Health hacks and XForms

I thought you might be interested in an XForms based web application www.forms4health.com – the foundation for which was created at a 2-day health hack known as NHS hack-day (NHS is the National Health Service in the UK).

At the hack I proposed an electronic forms based application specifically for pre-operative assessments (essentially a set of questions designed to ascertain the background health and associated anaesthetic risk for patient scheduled for surgery). As I had previous experience of XForms I wanted to use XForms to create the front end of the application. The main requirements I had were a good fit for XForms – see below:

  • The form should be as intuitive as possible for the patients:
    • This meant that the form should be based upon clearly laid out sections – in this case I used the <xf:switch/> statement to present different sections.
    • Questions posed to the patient depend on their previous answers – here I used a mixture of <xf:group ref=”.[conditional statement]”> and <xf:bind id=”SomeId” relevant=”conditional statement”/> <xf:select1 bind=”SomeId”/>
    • Errors on the form needed to be clearly highlighted to the user with associated help/hint text – a feature directly supported by XForms
    • The form needed to be “pretty” – Not being a UI expert I used Twitter’s bootstrap to help style the form. This is still work in progress and I did need to figure out a few things but the integration so far with XSLTForms has not too been too painful.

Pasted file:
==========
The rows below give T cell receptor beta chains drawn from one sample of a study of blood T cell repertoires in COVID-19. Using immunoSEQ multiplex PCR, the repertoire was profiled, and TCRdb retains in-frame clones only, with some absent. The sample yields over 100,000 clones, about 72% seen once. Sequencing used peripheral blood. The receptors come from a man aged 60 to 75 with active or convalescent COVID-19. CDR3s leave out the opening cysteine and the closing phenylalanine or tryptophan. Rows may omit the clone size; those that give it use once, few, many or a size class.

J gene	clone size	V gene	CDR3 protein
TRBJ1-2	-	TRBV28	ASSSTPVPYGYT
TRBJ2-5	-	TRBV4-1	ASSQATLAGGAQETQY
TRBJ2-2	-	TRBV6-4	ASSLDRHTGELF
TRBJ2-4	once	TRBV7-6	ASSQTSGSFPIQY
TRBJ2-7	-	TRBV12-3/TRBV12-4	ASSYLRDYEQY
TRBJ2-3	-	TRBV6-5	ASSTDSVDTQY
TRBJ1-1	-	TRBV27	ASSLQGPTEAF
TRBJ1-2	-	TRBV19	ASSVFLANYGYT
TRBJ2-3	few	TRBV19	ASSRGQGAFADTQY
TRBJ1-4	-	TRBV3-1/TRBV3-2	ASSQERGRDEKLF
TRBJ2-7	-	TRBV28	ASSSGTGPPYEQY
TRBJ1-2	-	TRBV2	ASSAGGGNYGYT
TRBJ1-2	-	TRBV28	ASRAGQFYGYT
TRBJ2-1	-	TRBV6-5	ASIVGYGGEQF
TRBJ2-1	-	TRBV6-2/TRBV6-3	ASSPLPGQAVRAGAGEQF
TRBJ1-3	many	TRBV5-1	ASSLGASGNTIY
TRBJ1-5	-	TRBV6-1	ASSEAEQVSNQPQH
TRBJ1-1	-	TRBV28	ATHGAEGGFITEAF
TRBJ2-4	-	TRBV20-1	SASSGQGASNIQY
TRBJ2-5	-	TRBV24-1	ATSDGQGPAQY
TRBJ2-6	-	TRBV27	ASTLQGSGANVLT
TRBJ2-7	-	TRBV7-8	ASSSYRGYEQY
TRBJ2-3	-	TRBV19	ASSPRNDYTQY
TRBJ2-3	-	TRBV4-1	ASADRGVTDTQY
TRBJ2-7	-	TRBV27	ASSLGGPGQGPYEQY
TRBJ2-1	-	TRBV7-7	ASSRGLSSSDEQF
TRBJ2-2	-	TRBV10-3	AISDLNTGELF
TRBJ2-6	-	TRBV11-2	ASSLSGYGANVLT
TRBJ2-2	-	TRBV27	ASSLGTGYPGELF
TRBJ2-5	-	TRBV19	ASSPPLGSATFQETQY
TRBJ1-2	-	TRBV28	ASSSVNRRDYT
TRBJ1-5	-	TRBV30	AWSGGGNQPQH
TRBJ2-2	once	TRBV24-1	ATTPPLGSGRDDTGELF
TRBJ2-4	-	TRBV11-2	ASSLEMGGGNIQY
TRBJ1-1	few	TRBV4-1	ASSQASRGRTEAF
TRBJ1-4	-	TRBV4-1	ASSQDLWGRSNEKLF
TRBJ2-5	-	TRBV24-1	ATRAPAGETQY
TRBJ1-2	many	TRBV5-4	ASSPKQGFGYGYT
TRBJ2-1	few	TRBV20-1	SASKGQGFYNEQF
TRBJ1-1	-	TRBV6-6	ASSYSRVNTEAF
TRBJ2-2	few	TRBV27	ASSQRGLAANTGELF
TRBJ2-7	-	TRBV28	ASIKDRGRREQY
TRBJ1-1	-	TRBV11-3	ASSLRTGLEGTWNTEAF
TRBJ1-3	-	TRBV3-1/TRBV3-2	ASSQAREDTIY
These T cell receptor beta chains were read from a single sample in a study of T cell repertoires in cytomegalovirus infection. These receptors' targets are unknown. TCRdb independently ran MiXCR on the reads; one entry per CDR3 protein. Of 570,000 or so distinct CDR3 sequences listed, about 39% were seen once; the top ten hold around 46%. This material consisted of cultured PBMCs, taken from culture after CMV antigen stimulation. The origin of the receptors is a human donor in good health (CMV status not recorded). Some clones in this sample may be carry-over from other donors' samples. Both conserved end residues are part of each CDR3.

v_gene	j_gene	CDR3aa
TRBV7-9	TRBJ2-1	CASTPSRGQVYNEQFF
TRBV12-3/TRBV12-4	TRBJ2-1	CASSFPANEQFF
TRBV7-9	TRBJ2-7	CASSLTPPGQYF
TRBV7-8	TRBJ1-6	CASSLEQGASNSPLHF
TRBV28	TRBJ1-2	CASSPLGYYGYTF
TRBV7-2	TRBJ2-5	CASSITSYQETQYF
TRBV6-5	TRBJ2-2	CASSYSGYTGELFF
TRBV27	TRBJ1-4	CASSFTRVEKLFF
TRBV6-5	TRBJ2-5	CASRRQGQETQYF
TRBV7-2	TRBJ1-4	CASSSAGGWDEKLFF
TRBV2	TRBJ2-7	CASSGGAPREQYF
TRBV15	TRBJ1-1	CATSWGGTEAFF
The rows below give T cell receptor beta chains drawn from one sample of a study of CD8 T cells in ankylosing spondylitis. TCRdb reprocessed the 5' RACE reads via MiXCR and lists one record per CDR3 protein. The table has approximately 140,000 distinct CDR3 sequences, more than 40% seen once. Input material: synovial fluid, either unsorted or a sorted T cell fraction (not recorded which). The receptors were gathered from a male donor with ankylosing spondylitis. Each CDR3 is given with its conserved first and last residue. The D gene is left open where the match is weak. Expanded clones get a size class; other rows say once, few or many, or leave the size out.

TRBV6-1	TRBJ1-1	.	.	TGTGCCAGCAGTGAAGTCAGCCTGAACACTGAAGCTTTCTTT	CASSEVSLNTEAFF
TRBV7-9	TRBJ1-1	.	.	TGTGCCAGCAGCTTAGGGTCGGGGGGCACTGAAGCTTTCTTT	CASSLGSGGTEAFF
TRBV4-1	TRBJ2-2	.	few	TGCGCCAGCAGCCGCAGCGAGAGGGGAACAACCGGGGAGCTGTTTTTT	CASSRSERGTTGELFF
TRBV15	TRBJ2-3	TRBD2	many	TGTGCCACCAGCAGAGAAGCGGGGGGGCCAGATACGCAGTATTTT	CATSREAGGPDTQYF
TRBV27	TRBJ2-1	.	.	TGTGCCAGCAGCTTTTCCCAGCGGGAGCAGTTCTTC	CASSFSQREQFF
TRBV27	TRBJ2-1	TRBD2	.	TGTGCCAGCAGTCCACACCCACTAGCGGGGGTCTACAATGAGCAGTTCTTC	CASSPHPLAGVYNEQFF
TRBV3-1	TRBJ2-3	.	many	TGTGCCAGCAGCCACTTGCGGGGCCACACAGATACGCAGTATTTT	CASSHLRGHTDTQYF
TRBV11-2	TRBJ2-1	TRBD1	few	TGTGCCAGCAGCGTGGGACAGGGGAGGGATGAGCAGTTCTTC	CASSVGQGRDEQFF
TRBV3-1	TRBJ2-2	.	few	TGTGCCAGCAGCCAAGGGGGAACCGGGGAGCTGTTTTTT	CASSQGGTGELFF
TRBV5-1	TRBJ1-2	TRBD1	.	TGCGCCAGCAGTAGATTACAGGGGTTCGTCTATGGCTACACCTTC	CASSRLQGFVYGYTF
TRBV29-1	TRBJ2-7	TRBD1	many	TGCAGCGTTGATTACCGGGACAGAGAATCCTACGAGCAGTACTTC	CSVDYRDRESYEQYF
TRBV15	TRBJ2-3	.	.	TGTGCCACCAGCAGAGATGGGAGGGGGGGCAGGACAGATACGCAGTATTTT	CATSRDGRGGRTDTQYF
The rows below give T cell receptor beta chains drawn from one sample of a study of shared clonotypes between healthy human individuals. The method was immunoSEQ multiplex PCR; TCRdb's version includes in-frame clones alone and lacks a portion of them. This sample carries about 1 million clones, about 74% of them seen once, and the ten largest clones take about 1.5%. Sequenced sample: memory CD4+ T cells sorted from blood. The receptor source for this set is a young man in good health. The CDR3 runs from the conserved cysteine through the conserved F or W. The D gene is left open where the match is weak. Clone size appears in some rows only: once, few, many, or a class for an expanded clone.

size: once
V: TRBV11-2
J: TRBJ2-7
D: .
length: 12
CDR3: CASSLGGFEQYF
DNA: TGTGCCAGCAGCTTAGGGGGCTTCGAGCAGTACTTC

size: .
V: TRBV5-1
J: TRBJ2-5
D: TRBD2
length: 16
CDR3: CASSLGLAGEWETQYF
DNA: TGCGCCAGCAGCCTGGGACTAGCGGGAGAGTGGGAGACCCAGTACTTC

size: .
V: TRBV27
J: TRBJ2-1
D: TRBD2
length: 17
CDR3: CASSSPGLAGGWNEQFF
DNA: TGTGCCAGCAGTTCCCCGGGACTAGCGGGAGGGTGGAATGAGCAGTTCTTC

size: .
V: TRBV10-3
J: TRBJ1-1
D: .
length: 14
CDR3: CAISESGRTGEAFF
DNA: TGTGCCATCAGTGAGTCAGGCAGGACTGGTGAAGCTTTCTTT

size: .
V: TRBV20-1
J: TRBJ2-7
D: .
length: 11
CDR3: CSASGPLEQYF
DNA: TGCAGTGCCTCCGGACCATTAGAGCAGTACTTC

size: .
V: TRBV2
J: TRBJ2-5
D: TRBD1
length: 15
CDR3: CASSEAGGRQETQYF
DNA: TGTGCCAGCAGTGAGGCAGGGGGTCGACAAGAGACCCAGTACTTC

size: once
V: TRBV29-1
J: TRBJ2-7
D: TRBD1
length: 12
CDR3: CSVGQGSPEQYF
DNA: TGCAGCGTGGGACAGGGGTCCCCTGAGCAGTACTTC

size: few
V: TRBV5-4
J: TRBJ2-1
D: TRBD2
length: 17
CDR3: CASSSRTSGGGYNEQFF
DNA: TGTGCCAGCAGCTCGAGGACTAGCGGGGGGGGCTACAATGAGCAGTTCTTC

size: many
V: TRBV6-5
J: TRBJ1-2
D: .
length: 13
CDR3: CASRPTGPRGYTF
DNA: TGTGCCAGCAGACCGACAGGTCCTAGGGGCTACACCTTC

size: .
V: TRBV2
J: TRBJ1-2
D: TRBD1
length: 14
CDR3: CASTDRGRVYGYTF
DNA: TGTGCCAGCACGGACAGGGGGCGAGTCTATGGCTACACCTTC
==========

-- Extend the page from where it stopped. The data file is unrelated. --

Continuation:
• Options for select controls need to be sourced externally.
    • In the current version of forms4health I have used a simple XML data models.
    • In a full blown application these may be more complex in be sourced from an standalone terminology server.
    • Either way the use of <xf:model/> and the <xf:itemset/> allows this information to be losley coupled to the form.
  • The results of the form need to be sent/saved as XML
    • The healthcare administrator “booking” the assessment has a choice of PDF or XML as the output of the form submission - here I used XForms to send the XML to a background Java servlet that either forwarded the XML directly or created a PDF via XSL:FO / FOP.
    • Where XML is requested this is typically for integration with the healthcare institution’s own systems, however the specific XML may vary depending on healthcare facility. This implies the need for lose coupling between the UI and the data – The MVC architecture of XForms allows this coupling to be defined declaratively.
  • The form needs to be available on a variety of platforms
    • In theory this is well aligned with XForms however (and I may be wrong) for now I think the majority of XForms applications are still being developed as web-sites/embeded in HTML.  I used XSTLForms as this supports a large number of web browsers, however I have pre-processed (transformed) the xml files to html to ensure as wide a compatibility as possible (you will be able to see the difference between http://www.forms4health.com/registration.html and http://www.forms4health.com/registration.xml if you do “view source”)
  • The form and associated functionality needed to be developed quickly
    • The declarative nature of XForms allowed us to build upon the excellent foundation provided by XForms to rapidly generate working applications

Overall XForms was great for being able to quickly create a very usable application with relatively simple/lightweight backend logic to produce a workable application. I am hoping the demo site will provide enough inspiration for an NHS (or other healthcare provider) organisation to sponsor the development of a fully functioning service.

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